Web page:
Patients with myeloproliferative neoplasms can experience cardiovascular complications that are thought to be at least partially linked to the MPN. Serious or bothersome symptoms should always be reported to your medical team. The most well recognized cardiovascular complications are due to the risk of abnormal blood clots causing heart attack, stroke, or pulmonary embolism. These medical emergencies must be treated right away in the hospital.
Some cardiovascular complications of MPNs are less well recognized and more chronic. The risk for pulmonary hypertension appears to be higher in patients with MPNs. Pulmonary hypertension is defined as having high blood pressure in the arteries that travel from your heart to your lungs. If severe, patients may experience symptoms (e.g., fatigue, shortness of breath, etc…). Over time, pulmonary hypertension can weaken the heart muscles, leading to heart failure. The medical cause for pulmonary hypertension and heart failure in patients with MPNs has not been fully identified. Research in this field is ongoing at Weill Cornell Medicine.
Patients with a suspected diagnosis of pulmonary hypertension should be referred to a cardiologist and/or a pulmonologist. Vasodilators such as Sildenafil (Viagra, Revatio) or Tadalafil (Cialis, Adcirca) or diuretics such as furosemide (Lasix) or Spironolactone (Aldactone) have been found to be effective in treating pulmonary hypertension for some patients. It is not yet known whether treatment of the MPN affects pulmonary hypertension.
Evelyn M. Horn, M.D.
Robert Jeffrey Kaner, M.D.
I am an Assistant Professor of Medicine (Cardiology) at Weill Cornell Medicine with an academic focus on translational cardiovascular imaging research. I trained at Beth Israel Deaconess Medical Center for Internal Medicine and Brown University for Cardiovascular Disease Fellowship. This training was followed by dedicated Advanced Cardiovascular Imaging Fellowship at Memorial Sloan Kettering Cancer Center. My research has focused on studying right heart physiology and remodeling using emerging echocardiography and MRI imaging techniques to improve risk stratification and treatment of patients with heart failure. I have a particular interest in cardiac sequelae of myeloproliferative neoplasms with attention to its impact on the right heart and right heart pressures.Clinical Profile (POPS)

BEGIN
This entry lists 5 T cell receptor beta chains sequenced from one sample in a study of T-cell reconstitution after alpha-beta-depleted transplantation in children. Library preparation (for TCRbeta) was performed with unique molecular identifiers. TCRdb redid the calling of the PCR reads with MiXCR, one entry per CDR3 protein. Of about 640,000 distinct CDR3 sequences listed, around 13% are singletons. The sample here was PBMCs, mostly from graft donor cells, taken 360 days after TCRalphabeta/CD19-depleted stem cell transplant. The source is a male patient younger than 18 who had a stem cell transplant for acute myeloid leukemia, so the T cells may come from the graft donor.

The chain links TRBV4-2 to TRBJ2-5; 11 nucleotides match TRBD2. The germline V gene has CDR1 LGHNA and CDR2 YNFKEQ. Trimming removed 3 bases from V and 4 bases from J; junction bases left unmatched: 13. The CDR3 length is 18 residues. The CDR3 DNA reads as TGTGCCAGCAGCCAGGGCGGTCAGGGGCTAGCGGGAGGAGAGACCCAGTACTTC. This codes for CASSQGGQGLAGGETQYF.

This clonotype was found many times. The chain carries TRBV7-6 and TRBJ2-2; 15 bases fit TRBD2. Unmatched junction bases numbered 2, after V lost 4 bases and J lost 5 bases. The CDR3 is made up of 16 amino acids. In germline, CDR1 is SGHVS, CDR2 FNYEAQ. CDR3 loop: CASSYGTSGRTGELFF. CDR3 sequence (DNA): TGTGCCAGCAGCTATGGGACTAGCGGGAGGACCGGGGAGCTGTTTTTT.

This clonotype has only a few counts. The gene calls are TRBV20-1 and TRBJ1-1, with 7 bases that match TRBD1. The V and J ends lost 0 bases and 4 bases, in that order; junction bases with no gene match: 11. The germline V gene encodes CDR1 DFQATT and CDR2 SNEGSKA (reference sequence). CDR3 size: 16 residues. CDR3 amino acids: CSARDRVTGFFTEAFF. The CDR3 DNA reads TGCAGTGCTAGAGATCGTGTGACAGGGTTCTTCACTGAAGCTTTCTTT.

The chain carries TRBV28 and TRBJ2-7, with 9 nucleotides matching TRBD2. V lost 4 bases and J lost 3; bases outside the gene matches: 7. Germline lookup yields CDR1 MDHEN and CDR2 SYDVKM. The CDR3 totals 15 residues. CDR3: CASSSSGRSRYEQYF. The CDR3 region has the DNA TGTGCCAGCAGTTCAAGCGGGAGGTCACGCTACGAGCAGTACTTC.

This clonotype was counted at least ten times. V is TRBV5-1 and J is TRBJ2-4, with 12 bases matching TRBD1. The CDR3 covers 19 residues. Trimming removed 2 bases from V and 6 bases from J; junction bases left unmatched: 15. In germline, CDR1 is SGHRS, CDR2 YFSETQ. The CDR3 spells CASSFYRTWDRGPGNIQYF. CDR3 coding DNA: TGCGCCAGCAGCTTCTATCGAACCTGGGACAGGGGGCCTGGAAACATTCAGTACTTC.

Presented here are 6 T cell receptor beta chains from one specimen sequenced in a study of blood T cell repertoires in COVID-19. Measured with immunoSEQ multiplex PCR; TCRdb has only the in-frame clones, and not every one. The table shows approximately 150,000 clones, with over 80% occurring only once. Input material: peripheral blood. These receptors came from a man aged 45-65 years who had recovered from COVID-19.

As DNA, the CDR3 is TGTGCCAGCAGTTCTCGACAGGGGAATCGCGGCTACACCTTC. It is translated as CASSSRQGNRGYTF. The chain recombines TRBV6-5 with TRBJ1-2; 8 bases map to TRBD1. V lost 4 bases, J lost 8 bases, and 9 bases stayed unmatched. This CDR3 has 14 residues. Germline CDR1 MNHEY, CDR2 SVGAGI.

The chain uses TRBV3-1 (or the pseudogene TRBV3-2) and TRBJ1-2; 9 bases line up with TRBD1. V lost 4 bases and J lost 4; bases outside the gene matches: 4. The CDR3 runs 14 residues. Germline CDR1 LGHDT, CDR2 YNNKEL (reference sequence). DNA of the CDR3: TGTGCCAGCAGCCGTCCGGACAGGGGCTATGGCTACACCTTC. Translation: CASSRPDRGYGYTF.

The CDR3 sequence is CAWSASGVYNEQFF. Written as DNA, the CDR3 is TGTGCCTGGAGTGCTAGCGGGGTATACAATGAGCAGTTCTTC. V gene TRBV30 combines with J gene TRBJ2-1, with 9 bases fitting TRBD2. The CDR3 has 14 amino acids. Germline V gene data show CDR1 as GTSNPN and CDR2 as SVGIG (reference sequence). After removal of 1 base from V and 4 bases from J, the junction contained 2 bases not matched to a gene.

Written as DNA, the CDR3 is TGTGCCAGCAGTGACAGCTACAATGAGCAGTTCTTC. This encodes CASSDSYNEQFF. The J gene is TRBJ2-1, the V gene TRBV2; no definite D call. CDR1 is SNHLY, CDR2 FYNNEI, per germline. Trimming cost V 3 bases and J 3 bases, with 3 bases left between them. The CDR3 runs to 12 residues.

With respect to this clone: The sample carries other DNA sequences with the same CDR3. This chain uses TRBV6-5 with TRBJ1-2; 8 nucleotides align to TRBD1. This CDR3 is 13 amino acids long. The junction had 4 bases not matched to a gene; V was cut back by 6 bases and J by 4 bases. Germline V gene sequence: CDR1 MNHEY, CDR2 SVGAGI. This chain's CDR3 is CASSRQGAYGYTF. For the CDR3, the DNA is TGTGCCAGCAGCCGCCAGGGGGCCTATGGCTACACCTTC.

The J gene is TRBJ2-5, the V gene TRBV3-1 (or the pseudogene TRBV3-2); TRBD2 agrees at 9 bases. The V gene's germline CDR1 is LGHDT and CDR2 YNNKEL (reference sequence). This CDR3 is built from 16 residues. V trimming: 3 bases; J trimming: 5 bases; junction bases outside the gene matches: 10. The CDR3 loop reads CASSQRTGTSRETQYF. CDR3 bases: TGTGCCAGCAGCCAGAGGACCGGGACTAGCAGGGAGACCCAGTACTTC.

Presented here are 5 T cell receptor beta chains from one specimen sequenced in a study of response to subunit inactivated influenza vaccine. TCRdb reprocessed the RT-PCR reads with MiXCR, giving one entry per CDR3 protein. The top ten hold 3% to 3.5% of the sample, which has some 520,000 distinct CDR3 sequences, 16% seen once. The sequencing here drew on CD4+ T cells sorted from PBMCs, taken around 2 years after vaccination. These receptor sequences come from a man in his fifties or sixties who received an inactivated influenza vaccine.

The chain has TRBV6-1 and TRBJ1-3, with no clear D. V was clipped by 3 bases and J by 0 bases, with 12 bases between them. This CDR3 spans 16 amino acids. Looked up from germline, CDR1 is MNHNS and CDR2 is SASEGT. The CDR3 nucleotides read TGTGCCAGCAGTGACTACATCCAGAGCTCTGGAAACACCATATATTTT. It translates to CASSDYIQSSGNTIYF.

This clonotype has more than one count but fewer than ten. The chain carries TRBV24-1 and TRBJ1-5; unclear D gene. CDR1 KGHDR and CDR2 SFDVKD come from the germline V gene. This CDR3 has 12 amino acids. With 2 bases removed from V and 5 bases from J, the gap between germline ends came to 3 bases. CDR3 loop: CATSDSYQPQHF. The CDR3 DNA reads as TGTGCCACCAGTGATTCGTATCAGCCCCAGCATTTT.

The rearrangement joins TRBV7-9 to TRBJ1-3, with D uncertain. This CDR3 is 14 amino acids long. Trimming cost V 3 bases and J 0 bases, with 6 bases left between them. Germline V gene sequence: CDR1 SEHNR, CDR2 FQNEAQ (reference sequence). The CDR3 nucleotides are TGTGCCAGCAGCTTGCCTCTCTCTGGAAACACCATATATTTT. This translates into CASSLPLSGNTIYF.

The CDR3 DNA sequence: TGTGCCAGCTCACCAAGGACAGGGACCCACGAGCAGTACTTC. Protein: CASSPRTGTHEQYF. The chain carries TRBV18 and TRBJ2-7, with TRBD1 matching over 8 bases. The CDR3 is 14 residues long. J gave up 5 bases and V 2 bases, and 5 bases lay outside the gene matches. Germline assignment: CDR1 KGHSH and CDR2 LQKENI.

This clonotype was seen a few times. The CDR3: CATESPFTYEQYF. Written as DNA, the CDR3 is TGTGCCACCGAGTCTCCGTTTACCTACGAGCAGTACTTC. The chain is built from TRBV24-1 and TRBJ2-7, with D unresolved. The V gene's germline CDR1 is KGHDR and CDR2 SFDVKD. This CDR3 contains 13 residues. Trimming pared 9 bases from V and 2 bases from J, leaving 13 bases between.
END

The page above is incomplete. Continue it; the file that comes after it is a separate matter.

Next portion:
Jiwon Kim, M.D.
Lindsay Lief, MD is an Assistant Professor of Medicine in the Division of Pulmonary and Critical Care Medicine and the Associate Director of the Medical Intensive Care Unit at NewYork-Presbyterian/Weill Cornell Medical Center. Dr. Lief attended medical school at Temple University School of Medicine and completed her residency and fellowship at NewYork-Presbyterian (NYP) and Weill Cornell Medicine. After fellowship training, Dr. Lief was honored to serve as the Chief Medical Resident at NYP/Weill Cornell.
Dr. Lief devotes her clinical time to caring for critically ill patients and their families, both during their ICU stays and after discharge from the hospital. She has expertise in treating all types of critical illness including respiratory failure, septic shock and bleeding complications, particularly in patients with underlying myeloproliferative disorders and with a history of stem cell transplant. Her research interests are in identifying and treating unrecognized symptoms in critically ill patients; and in improving outcomes for both ICU patients and their families, as well as the staff providing their care.Clinical Profile (POPS)
Lindsay Lief, M.D.
Abraham Sanders, M.D.
Edward J. Schenck, M.D.
Jonathan W. Weinsaft, M.D.